Ni­cole Kid­man shows her silly side in­Padding­ton

China Daily (Canada) - - FRONT PAGE - By AS­SO­CI­ATED PRESS in Bev­erly Hills, Cal­i­for­nia

Ni­cole Kid­man knows most peo­ple don’t con­sider her a comedic ac­tress.

In her 31-year ca­reer, her roles have ranged from the mo­rose to the de­li­ciously sadis­tic. There are a few straight come­dies in her re­sume, but Kid­man is the first to ad­mit that she just doesn’t get many of­fers to do that type of work.

She’s won an Os­car. She’s worked with Stan­ley Kubrick, Jane Cam­pion and Lars Von Trier. So how did she end up in a mod­est role as a de­light­fully vil­lain­ous taxi­der­mist in the chil­dren’s film Padding­ton with a rel­a­tively un­known di­rec­tor at the helm?

The an­swer is sim­ple: She was asked.

“The de­sire to run the gamut and be di­verse is some­thing you’re taught at drama school,” says Kid­man at the Bev­erly Wil­shireHo­tel.

“We’re trained in Shake­speare and then we’re trained in Noel Coward and we’re trained in mime classes. But a lot of times you’re not given the op­por­tu­nity to ex­plore the things that you’ve cul­ti­vated.”

For di­rec­tor Paul King, it was a no-brainer. But it wasn’t Kid­man’s 1996 ro­man­tic fan­tasy romp Prac­ti­cal Magic that he was think­ing of. He’d seen Gus Van Sant’s To Die For and knew Kid­man had to be hisMil­li­cent.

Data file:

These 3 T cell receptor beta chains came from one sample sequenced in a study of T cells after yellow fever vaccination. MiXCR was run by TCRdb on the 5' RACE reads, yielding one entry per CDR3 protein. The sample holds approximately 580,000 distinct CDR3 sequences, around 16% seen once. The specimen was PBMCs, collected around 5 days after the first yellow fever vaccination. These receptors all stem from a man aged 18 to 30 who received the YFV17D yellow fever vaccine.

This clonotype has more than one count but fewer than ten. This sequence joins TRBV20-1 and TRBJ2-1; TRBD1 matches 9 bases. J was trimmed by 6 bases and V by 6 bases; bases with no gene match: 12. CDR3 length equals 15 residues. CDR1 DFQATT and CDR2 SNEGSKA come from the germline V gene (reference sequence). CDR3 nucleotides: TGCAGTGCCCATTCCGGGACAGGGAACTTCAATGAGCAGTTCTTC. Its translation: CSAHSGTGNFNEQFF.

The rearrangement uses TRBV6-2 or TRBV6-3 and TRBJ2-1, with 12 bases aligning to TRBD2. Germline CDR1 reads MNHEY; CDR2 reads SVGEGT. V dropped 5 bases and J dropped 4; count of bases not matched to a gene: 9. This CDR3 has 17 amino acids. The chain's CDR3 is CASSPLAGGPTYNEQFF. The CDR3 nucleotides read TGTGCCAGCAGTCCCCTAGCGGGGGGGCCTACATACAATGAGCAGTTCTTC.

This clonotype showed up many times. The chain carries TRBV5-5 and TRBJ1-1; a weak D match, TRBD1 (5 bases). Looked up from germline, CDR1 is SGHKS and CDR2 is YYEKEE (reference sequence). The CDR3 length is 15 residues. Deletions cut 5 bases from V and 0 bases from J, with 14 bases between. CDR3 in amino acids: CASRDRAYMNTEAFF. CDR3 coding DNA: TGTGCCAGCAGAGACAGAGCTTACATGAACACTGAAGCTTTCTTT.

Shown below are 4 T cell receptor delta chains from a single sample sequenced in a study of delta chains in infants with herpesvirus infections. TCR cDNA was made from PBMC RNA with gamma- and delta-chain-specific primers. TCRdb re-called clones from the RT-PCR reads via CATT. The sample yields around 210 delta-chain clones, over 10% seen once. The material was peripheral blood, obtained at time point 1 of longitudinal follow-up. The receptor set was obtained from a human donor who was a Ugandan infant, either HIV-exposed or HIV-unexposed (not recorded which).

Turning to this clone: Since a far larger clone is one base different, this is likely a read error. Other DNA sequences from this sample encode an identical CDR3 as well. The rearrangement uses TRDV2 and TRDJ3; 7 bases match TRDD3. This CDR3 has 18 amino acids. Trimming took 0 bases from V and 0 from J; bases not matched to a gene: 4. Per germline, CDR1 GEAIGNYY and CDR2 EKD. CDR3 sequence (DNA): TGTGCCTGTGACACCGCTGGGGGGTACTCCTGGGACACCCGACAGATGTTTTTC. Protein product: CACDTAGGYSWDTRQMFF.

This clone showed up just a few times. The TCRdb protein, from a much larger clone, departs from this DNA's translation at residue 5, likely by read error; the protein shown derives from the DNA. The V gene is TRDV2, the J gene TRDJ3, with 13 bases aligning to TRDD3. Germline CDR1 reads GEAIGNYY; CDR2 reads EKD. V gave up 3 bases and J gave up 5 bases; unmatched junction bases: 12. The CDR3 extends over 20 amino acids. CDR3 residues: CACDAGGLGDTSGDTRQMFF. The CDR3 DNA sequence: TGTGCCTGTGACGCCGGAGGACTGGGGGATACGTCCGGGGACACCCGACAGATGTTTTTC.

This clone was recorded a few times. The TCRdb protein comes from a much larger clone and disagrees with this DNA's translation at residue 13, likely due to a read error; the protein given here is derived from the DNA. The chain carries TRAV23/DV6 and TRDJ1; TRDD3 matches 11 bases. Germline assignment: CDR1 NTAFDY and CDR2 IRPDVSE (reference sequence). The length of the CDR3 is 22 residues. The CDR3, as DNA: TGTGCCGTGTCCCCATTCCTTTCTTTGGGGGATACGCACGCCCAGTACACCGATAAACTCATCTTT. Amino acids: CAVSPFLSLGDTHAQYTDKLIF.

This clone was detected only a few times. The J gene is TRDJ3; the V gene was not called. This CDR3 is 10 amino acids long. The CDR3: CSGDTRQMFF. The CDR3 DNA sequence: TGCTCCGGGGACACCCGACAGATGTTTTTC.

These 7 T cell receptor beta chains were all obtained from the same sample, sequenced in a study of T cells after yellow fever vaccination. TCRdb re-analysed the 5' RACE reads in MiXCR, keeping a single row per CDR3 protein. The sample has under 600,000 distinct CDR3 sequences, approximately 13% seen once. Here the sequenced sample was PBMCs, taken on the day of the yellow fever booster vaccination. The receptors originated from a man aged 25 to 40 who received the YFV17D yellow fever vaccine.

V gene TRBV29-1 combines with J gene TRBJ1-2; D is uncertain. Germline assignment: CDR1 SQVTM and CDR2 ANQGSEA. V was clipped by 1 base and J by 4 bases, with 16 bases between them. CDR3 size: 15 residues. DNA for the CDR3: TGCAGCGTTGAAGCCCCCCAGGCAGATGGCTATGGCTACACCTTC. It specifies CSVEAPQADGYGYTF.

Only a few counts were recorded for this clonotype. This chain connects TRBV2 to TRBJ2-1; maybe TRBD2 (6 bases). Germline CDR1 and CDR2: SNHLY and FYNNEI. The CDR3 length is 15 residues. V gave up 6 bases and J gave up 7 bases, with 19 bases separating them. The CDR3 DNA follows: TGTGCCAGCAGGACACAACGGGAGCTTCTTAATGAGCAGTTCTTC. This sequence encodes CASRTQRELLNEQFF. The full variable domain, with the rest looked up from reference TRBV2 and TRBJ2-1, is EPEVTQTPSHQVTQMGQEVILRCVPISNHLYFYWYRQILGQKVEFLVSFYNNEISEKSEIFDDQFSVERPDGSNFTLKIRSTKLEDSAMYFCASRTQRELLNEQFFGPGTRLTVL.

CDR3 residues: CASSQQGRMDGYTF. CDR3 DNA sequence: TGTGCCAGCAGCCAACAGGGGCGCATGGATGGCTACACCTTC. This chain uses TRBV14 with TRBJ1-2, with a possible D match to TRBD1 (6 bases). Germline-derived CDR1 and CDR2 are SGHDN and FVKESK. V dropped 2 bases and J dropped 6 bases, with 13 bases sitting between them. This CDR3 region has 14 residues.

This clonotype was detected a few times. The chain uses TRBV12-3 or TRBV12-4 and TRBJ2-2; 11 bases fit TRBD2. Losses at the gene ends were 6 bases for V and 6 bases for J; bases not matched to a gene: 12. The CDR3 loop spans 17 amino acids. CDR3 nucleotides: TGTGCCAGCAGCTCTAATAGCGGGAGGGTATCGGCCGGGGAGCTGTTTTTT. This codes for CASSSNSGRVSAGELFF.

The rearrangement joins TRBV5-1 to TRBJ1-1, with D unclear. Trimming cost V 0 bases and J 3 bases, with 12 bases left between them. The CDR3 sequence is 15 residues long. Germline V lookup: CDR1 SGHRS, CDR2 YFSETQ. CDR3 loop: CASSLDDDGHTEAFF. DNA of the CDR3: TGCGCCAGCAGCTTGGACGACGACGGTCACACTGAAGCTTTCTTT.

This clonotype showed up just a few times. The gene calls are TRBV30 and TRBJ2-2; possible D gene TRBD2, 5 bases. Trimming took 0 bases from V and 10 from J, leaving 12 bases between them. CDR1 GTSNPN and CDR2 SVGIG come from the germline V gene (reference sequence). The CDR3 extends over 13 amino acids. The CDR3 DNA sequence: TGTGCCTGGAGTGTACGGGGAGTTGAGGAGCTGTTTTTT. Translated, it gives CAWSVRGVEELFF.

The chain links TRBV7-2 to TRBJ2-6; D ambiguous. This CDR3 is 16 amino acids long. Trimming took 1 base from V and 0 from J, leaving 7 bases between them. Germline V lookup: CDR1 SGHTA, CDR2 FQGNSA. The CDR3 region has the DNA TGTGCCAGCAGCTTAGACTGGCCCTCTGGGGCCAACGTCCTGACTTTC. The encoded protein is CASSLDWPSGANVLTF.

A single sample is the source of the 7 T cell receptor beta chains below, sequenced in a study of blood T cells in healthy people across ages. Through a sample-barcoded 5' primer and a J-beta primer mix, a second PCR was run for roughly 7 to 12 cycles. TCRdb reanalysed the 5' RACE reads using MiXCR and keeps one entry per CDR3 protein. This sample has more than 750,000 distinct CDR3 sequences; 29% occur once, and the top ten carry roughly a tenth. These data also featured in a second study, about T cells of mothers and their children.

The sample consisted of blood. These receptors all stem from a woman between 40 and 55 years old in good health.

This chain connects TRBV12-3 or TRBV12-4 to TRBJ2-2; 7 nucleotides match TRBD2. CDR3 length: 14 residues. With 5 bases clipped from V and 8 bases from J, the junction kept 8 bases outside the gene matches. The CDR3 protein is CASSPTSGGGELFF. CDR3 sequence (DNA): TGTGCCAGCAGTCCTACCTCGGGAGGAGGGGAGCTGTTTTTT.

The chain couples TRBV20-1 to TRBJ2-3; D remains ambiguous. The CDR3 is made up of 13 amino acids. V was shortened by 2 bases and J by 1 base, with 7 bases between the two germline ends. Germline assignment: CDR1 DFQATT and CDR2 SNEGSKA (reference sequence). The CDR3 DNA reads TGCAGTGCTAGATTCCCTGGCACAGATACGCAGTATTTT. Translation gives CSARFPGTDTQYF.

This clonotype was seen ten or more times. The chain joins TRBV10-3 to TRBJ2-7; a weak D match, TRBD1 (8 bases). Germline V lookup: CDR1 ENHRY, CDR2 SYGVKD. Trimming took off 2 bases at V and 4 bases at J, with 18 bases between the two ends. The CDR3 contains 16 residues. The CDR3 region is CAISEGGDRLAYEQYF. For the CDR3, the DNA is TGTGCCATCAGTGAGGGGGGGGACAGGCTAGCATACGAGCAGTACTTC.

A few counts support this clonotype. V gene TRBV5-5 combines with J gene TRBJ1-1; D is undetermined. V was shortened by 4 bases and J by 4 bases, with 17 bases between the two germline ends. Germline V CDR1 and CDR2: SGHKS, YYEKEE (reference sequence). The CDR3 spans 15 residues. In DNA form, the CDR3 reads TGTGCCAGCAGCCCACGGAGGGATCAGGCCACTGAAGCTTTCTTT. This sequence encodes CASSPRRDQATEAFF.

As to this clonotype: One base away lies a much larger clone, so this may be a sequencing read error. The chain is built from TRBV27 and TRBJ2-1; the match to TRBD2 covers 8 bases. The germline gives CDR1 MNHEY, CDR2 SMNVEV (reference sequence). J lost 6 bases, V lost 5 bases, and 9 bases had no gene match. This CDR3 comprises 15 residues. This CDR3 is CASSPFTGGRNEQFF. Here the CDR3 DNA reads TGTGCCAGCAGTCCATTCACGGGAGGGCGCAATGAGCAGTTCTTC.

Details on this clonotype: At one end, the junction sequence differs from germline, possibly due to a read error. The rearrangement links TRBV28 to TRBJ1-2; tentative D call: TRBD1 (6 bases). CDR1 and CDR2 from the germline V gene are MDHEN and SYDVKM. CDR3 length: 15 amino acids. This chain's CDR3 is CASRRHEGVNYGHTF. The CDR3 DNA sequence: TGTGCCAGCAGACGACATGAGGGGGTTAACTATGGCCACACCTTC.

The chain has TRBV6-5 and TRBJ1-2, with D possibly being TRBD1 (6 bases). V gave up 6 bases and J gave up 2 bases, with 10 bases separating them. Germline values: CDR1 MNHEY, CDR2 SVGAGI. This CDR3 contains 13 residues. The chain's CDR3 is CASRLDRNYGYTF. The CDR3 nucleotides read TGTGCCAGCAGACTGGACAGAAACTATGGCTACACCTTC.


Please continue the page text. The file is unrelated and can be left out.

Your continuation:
In the film, out on Fri­day, Mil­li­cent is a leather-clad, stiletto-wear­ing femme fa­tale who will stop at noth­ing to stuff the iconic talk­ing bear from Dark­est Peru and put him in a mu­seum.

“He wrote it for me. I’m not sure if that’s a flat­ter­ing thing or not,” Kid­man laughs.

King, who had mostly worked in Bri­tish TV, knew it was a long shot. “You should never write for an ac­tor be­cause they’ll just say no. But I did have her in mind,” he says.

The hard part was con­vinc­ing ev­ery­one to ac­tu­ally put the script in front of Kid­man. As King de­scribes it, it’s a process of be­ing po­litely in­sis­tent.

De­spite all the warn­ings that Kid­man was “never” go­ing to say yes, as soon as she heard the name Padding­ton, she jumped. Kid­man had grown up read­ing Michael Bond’s books in Aus­tralia and it just struck a nerve.

Ul­ti­mately, King says, she was the eas­i­est per­son to cast. She signed on in just 12 hours.

“You don’t of­ten see the silly side of Ni­cole and she’s such a funny, easy­go­ing per­son,” says King, who re­ally put the ac­tress to the test.

“I hope it gets a good re­sponse. It’s smart,” says Kid­man of the movie, ex­cit­edly talk­ing about how the phys­i­cal com­edy of the CG bear makes her two young daugh­ters “squeal with laugh­ter”.

Taken along­side a re­cent seg­ment on The Tonight Show star­ring Jimmy Fal­lon, where Kid­man charm­ingly re­vealed that the host had missed an op­por­tu­nity to date her years ago, it might seem as though the ac­tress who once uri­nated on Zac Efron for a role, is in a new phase of her ca­reer.

The past year wasn’t ex­actly a stel­lar one for Kid­man ei­ther, with re­leases like Be­fore I Go To Sleep and The Rail­way Man, and the­mys­te­ri­ous non­re­lease of Grace of Monaco in the United States.

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